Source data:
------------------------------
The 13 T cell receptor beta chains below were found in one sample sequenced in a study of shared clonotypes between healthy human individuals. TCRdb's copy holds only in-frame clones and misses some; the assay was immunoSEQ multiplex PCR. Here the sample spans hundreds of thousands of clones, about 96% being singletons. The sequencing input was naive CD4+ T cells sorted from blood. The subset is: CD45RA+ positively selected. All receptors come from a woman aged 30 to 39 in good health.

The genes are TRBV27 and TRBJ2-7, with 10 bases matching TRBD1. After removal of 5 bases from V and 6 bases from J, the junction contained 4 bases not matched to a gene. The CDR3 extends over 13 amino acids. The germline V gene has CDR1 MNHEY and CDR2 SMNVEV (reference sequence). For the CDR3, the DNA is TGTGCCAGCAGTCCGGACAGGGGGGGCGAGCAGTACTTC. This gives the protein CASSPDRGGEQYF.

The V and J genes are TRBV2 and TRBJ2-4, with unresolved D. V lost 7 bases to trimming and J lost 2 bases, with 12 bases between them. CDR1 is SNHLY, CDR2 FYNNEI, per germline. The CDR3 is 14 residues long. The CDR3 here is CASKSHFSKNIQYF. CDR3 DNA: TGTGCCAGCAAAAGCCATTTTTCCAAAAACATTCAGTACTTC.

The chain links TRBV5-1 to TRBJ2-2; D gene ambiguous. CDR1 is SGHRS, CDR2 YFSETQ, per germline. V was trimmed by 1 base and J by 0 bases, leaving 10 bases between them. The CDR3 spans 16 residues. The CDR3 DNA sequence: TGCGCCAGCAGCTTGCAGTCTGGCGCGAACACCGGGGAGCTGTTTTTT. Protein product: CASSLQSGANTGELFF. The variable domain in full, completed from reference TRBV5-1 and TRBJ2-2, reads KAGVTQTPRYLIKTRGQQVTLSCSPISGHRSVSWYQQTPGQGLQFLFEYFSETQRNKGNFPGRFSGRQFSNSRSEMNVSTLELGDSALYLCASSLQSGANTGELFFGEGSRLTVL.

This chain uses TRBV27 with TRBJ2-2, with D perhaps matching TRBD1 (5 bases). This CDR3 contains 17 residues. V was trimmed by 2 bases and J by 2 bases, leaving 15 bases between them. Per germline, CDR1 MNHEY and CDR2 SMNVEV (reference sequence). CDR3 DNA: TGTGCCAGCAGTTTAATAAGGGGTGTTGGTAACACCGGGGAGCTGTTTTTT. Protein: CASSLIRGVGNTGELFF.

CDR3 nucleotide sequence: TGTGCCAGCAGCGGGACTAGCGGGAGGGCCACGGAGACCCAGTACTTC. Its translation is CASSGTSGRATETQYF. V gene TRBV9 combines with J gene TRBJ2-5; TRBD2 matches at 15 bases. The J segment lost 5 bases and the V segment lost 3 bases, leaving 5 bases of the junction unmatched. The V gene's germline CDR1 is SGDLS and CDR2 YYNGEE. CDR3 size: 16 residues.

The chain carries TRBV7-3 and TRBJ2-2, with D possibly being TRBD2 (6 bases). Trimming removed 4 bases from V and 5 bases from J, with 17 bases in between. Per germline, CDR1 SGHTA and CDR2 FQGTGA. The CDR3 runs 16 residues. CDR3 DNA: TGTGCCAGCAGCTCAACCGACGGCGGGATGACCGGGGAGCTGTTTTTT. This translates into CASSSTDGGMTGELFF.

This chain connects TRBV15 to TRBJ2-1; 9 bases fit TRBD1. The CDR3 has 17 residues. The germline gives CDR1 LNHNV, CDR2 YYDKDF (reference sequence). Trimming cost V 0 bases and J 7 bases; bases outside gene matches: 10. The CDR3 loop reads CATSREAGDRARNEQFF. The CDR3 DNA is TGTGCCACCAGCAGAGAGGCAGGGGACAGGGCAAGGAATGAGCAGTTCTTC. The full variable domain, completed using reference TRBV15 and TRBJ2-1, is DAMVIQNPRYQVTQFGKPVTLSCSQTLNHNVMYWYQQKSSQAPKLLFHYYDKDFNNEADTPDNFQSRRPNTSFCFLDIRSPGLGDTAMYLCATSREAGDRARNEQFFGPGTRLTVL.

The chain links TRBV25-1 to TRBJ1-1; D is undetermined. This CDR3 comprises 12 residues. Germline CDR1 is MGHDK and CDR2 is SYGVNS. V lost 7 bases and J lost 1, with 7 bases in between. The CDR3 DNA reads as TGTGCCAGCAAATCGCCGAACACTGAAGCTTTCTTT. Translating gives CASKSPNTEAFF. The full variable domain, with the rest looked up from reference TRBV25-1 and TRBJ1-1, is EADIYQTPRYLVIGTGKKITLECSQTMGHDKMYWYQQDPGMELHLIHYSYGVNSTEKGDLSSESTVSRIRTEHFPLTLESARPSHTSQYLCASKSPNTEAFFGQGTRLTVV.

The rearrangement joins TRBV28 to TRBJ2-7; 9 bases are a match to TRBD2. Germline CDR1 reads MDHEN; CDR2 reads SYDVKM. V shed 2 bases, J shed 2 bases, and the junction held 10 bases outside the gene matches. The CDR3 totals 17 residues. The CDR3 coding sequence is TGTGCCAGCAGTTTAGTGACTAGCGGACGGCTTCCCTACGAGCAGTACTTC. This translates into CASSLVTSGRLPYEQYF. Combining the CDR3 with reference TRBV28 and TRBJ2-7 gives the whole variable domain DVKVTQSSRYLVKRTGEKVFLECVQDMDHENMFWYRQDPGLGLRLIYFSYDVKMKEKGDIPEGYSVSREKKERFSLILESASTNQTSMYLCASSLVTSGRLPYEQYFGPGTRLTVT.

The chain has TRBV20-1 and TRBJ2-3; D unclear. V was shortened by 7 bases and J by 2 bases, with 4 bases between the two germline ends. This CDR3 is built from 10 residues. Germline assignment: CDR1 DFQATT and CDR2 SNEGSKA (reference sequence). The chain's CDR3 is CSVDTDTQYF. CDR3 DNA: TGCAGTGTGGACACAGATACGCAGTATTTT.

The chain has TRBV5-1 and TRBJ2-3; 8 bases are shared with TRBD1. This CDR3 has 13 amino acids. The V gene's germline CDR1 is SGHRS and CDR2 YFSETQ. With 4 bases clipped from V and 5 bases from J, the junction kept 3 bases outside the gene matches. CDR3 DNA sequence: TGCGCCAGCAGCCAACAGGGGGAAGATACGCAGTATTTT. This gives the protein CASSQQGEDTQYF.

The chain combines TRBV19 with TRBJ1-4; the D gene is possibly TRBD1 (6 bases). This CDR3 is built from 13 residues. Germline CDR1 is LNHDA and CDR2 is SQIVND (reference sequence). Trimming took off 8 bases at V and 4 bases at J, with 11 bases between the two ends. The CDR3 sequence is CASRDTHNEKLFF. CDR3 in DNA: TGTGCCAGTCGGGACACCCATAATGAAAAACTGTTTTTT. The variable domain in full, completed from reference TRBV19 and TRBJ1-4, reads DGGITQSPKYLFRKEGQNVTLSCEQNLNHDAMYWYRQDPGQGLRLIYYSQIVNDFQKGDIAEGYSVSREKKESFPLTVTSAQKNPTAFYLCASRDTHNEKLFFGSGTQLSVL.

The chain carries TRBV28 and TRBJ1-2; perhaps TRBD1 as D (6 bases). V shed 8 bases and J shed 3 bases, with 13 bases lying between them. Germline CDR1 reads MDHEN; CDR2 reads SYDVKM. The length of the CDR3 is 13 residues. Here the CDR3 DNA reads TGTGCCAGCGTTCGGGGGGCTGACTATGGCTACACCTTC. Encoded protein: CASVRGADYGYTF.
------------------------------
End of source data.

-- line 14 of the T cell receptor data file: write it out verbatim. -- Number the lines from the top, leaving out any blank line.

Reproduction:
The chain carries TRBV28 and TRBJ1-2; perhaps TRBD1 as D (6 bases). V shed 8 bases and J shed 3 bases, with 13 bases lying between them. Germline CDR1 reads MDHEN; CDR2 reads SYDVKM. The length of the CDR3 is 13 residues. Here the CDR3 DNA reads TGTGCCAGCGTTCGGGGGGCTGACTATGGCTACACCTTC. Encoded protein: CASVRGADYGYTF.